Touring Consortium's MY View From the Bridge photo contest runs until the end of May 1015 on

Touring Consortium’s MY View From the Bridge photo contest runs until the end of May 1015 on

In today’s other blog post, I’ve been raving about the OTHER current offering of A View From the Bridge on at the moment: Stephen Unwin‘s production for Touring Consortium, starring the brilliant Jonathan Guy Lewis (a very different Eddie Carbone to West End wonder Mark Strong‘s).

As I disclosed, I’m loosely connected to Touring Consortium’s View, as I run the production company’s media arm, And another reason I love this production of A View From the Bridge is because we’re doing so many fun things around it. Touring Consortium’s remit is not solely to produce high-quality touring theatre; it also works hard, with Consortium venue partners, to reach and engage with audiences, new and old.

The bridge referred to in Arthur Miller’s play is Brooklyn Bridge

Offline, that includes Ambassadors and Young Reporters programmes, post-show discussions, page-to-stage workshops, in-school workshops, family days and other special events and activities. Online at – and here, I definitely am biased, as this is driven by me, with my Theatre Cloud colleague Nick Rice (doing the bulk of the real work!) – that means oodles of in-depth content and what, in Arts Council-speak, “digital engagement Creative Projects”.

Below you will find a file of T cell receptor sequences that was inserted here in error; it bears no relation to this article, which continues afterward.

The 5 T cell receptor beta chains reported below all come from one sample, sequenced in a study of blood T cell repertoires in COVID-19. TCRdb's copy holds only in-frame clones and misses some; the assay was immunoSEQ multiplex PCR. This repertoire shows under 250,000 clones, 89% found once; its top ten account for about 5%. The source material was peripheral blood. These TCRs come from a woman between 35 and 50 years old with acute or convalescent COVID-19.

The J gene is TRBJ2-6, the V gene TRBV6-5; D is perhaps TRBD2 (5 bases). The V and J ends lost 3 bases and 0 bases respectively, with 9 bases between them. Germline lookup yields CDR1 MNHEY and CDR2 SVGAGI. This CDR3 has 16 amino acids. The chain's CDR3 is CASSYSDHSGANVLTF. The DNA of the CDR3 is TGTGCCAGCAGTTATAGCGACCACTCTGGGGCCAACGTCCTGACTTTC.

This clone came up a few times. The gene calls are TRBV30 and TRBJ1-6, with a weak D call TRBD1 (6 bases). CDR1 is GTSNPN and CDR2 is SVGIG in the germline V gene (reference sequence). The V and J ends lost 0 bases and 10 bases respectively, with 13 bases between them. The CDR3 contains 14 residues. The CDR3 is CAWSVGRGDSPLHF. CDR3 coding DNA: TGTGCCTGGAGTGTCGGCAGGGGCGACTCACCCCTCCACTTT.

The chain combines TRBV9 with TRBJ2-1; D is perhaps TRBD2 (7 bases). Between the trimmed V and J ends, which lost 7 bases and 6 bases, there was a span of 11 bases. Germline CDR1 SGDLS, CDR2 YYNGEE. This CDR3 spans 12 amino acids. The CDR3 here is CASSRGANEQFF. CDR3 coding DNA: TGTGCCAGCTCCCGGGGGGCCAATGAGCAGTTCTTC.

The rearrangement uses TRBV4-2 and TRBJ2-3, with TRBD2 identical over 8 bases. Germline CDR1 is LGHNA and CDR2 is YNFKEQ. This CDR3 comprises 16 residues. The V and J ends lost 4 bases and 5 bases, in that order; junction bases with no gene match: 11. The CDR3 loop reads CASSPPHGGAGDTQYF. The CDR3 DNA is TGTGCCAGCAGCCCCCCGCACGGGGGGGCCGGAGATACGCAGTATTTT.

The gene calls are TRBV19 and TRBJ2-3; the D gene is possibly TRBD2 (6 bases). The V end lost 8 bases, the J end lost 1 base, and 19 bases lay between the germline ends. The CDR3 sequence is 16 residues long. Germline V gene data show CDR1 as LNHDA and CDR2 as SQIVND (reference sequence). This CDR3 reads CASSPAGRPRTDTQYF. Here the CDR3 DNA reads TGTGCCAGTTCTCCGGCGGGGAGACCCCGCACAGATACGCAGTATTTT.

Our Creative Projects have included a war poetry for today competition for last year’s adaptation of Pat Barker’s Regeneration, postcards from the HomeFront for this spring’s tour of Joan Littlewood‘s Oh What a Lovely War and, probably my favourite, the current “MY View From the Bridge” photography competition for A View From the Bridge.

The bridge referred to in Arthur Miller’s play is Brooklyn Bridge. On one side of that bridge is Brooklyn, a working-class area filled with Italian immigrants, like the Carbone family in the play, who look across the river to rich Manhattan and all that it represents of the American Dream, which they are unlikely to ever achieve. In the play, the audience is effectively looking down from the bridge, into the lives below.

Tying in to this, we’ve invited people to submit photos of their views from bridges and tell us what they see. The response has been phenomenal. So far we’ve had hundreds of entries – from across the UK and around the world, including several of Brooklyn Bridge itself. A huge variety, so many beautiful pictures and stunning views. I’ve selected some of my personal favourites before.

You can see all the MY View the Bridge photographs, along with their captions, at And submit your own by the end of May for a chance to win a Go-Pro camera.